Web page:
No COLA Expected For Next Year

No COLA Expected For Next Year

By Mary Johnson, editor

The coronavirus is creating especially challenging long-term impacts for the nation’s retirees.  Coronavirus - caused deflation will likely obliterate the Social Security cost-of-living adjustment (COLA) for next year, at the same time causing Medicare Part B premiums to peak at new highs.  The combined impact could result in a similar situation to the one last seen in the fall of 2015, when the COLA announced for 2016 was zero.  After deduction for Part B premiums, Social Security beneficiaries saw no growth in their net Social Security benefits for up to three more years thereafter.

A crash in oil prices has pulled down the price of gasoline.  That has an out-sized impact on the Consumer Price Index (CPI) and especially the CPI-W (Consumer Price Index for Urban Wage Earners and Clerical Workers) which is used to calculate the annual COLA.  But because the COLA is adjusted using a CPI that measures cost changes experienced by younger working adults, it doesn’t fairly reflect the cost increases experienced by retirees, especially for medical care.  If this sounds like a poor match for an inflation adjustment for retirees, TSCL agrees!

For example, gasoline is weighted more heavily under the CPI-W.  In a typical economy where everyone is working normally, energy costs represent a larger share of the spending for younger working adults.  A drop of this size in oil prices has a much bigger impact on COLAs than rising medical costs, even though healthcare costs have gone up dramatically in 2020.  Under the CPI-W, medical costs have less weight because younger working adults tend to spend less on healthcare.  Worst of all, because the CPI-W represents the spending of younger adults, it doesn’t reflect the growth in Medicare premiums (Part B and supplements) at all, which are among the fastest growing costs of adults age 65 and older.

If the COLA for 2021 is zero, we could be in for the biggest jump in Medicare Part B premiums in more than two decades.  There are three major factors causing this:

  1. Higher costs for 2020 already expected.  Even before the coronavirus hit, the Department of Health and Human Services estimated that Medicare spending would increase about 2% faster than previously thought in 2019, up from 5%, to 7% in 2020.
  2. High utilization costs due to COVID-19.  Not only are older patients at highest risk of coronavirus, but the disease can require long hospitalizations lasting up to three weeks.  In addition, COVID-19 is apt to bring high prescription costs with it, and potential costs for follow-up care.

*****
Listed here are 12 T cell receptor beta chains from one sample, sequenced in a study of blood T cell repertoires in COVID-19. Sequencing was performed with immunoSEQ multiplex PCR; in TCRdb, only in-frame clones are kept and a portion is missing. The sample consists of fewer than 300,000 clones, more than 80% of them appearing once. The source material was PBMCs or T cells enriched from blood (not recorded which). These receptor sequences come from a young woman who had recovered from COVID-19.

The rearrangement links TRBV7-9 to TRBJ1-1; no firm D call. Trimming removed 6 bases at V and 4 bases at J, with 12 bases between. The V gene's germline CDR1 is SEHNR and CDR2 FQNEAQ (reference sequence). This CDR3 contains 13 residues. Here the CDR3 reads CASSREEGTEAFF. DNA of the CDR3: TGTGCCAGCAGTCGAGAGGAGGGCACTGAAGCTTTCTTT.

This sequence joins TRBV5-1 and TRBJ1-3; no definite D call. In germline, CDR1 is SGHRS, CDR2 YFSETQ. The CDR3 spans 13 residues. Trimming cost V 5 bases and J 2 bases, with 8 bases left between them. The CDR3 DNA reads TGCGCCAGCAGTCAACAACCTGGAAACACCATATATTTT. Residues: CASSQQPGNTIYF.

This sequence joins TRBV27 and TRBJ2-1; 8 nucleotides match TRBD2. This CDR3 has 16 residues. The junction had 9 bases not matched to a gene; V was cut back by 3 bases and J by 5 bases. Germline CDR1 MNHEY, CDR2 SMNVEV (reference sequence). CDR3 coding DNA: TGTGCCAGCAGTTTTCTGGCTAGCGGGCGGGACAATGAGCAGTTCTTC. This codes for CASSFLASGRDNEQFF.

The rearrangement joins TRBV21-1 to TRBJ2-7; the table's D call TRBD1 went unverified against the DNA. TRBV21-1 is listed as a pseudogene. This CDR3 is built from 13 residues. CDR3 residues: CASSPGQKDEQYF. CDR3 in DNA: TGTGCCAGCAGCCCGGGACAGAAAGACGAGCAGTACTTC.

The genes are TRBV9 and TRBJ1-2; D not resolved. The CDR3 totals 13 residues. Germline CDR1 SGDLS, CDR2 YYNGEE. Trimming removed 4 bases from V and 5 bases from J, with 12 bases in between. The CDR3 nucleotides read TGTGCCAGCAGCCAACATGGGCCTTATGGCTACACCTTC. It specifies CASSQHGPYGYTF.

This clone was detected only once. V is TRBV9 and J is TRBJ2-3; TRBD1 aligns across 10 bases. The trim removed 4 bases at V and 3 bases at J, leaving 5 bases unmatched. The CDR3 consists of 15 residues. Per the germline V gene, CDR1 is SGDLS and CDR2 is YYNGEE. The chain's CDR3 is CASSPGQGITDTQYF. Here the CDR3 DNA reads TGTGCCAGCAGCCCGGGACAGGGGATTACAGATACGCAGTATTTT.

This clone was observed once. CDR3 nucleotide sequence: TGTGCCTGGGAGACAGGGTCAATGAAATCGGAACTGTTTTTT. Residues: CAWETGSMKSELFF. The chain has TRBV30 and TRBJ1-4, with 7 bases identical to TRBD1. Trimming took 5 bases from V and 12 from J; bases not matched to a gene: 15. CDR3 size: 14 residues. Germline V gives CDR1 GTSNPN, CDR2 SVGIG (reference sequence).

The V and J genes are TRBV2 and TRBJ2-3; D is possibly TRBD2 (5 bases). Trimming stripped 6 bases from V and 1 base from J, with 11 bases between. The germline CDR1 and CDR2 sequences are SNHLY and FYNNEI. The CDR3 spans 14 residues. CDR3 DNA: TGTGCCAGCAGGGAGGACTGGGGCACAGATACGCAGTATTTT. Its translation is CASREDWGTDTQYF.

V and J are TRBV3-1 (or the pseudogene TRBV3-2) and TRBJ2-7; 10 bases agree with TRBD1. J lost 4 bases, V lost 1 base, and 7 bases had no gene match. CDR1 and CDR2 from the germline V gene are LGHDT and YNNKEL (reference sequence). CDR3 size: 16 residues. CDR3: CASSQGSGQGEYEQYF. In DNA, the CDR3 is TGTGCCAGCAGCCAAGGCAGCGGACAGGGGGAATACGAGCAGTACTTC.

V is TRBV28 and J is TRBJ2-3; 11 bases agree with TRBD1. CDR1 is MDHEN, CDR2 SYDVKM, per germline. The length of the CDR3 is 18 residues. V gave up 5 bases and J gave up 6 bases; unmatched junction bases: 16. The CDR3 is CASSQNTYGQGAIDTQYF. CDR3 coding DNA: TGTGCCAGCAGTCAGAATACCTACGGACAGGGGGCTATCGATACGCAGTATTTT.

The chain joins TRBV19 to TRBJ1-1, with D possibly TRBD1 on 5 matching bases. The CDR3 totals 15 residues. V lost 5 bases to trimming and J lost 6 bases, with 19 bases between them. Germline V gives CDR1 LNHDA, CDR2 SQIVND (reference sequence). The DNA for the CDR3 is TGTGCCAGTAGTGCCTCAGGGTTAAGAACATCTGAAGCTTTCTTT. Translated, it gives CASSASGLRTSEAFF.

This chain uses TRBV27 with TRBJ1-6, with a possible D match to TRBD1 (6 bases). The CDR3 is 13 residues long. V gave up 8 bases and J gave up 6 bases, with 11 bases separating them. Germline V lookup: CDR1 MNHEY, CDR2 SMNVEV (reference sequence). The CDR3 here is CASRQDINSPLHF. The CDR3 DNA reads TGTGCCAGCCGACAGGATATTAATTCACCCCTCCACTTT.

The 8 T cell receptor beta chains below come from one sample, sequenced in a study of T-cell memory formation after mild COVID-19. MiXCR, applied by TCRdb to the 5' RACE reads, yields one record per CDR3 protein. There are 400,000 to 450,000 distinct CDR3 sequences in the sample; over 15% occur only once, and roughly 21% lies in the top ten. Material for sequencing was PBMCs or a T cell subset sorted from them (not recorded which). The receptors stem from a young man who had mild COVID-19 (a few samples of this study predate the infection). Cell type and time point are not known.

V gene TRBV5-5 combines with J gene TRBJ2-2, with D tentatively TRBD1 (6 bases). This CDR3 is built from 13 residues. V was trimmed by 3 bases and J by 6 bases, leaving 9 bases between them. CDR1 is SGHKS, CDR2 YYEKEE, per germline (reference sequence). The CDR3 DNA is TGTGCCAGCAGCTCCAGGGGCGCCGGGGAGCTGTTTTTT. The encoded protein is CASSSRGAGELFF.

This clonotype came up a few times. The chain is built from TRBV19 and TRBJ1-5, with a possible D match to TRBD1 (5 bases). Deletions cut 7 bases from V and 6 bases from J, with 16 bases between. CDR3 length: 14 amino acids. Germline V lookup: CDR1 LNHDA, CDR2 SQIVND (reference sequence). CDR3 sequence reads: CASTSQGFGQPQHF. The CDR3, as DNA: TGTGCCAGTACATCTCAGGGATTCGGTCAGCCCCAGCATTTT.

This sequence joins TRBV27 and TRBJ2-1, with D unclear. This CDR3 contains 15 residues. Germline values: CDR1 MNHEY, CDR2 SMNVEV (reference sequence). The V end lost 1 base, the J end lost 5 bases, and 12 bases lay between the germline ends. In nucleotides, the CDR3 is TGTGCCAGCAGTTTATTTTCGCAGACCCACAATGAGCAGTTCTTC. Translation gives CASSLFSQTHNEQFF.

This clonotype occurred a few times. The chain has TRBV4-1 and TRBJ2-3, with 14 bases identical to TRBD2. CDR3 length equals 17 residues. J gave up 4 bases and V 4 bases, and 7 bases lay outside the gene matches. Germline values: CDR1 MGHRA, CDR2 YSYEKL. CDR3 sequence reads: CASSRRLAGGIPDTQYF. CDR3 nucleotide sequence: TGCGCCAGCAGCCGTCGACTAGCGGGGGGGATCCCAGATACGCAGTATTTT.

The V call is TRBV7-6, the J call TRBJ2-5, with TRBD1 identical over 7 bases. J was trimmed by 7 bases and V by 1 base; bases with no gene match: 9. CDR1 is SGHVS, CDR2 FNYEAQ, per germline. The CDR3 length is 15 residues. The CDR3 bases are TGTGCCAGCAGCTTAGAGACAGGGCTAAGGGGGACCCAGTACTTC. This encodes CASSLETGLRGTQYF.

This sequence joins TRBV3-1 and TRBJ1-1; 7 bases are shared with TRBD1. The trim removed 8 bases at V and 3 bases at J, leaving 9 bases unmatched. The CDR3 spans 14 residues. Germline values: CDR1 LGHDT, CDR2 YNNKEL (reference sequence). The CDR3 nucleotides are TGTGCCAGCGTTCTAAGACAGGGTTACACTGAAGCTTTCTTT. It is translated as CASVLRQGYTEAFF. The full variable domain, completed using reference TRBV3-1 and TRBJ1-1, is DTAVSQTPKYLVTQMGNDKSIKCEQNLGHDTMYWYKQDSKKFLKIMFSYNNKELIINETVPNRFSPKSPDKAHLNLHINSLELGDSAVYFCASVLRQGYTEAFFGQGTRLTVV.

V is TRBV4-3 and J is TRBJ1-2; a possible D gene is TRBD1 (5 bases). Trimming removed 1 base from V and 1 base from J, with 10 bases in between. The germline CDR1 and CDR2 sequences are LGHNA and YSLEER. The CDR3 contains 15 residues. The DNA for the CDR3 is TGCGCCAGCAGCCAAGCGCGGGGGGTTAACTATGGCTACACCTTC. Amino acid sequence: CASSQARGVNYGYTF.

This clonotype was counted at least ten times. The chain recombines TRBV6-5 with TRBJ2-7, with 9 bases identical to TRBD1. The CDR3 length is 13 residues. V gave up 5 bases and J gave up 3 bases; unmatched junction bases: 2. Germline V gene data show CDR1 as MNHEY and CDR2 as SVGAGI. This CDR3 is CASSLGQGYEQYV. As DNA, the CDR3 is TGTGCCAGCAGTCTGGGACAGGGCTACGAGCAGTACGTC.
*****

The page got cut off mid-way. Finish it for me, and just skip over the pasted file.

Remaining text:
3. Zero COLAs trigger huge spikes in Medicare Part B premiums.  When there is no COLA, a special provision of law is triggered that in turn can lead to stratospheric increases in the Medicare Part B premium.  Under the Social Security “hold harmless” provision, when the dollar amount of the Medicare Part B premium increases more than the dollar amount of an individual’s COLA, their Part B premium increase will be adjusted downward to prevent a reduction in benefits from one year to the next.  This is an important protection for beneficiaries, but it can lead to long periods of no growth in Social Security benefits after reduction for Part B premiums, as beneficiaries get caught up to current premium levels down the road.  Even worse, not all beneficiaries are protected by “hold harmless.”  About 30% of Medicare beneficiaries are not, and the overall program cost for Medicare Part B premiums is spread over this much tinier group.  Instead of 57 million people paying Part B premiums in 2021, the premium may be spread over just 18 million who then bear the entire burden of significantly higher costs.

After the COLA announcement in 2015, the Medicare Trustees initially projected that Part B premium and deductible amounts would increase by an unprecedented 52% from $104.90 to $159.30 between 2015 and 2016.  Senior advocates, including TSCL urged Members of Congress to enact legislation which reduced the Part B premium to $121.80.  That was still an increase of more than 16% over the previous year.

What can we do to avoid this situation again in 2020?  If the COLA is zero, then emergency legislation may again be required, either to adjust the Medicare Part B premium, or to provide Social Security recipients with an emergency COLA high enough to offset increased Medicare premiums.

I’m interested in hearing your comments about this situation, and learning how rising costs are impacting your retirement.   Send us an email at